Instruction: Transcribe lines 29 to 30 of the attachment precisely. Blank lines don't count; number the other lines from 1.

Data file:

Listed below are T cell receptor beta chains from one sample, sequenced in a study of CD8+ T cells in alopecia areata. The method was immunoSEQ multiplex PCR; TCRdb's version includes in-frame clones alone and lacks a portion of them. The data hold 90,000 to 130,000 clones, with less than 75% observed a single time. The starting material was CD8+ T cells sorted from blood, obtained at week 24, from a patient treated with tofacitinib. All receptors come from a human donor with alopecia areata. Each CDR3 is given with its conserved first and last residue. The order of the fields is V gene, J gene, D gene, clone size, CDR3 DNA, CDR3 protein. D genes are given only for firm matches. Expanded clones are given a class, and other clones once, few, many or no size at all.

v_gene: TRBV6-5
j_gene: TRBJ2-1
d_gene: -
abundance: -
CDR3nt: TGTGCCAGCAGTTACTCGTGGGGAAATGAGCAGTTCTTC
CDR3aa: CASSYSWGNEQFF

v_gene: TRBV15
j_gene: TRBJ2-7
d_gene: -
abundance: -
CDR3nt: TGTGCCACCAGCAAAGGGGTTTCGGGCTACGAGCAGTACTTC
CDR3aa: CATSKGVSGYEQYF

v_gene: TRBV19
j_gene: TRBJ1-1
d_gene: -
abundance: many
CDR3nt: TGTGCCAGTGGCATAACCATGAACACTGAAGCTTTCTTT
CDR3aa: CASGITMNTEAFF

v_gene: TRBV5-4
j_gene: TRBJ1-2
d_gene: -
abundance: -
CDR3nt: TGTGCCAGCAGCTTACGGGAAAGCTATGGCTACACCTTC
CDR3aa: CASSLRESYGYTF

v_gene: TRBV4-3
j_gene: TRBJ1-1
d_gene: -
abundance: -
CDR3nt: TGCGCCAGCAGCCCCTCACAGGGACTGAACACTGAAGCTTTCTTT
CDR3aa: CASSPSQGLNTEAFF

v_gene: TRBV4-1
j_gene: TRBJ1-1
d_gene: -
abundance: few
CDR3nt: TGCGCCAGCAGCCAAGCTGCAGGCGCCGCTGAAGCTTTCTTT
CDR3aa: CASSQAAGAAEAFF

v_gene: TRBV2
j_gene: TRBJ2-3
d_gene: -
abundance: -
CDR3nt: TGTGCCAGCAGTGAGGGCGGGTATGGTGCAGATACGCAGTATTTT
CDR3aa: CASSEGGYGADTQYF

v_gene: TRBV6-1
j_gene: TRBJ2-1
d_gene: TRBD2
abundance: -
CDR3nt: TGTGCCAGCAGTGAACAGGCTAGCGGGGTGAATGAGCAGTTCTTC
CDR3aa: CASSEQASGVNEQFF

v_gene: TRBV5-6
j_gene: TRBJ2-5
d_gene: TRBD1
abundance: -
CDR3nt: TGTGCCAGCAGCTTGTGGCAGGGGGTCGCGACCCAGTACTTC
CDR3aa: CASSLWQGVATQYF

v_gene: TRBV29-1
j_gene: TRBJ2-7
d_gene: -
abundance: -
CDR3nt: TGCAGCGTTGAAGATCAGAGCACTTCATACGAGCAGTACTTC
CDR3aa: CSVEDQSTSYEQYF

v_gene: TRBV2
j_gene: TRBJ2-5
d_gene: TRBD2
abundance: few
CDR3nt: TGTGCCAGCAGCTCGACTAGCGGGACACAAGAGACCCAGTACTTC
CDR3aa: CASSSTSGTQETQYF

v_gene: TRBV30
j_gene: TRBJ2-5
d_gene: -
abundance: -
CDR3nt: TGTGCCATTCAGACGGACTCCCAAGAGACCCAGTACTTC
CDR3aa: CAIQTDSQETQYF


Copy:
abundance: -
CDR3nt: TGCGCCAGCAGCCCCTCACAGGGACTGAACACTGAAGCTTTCTTT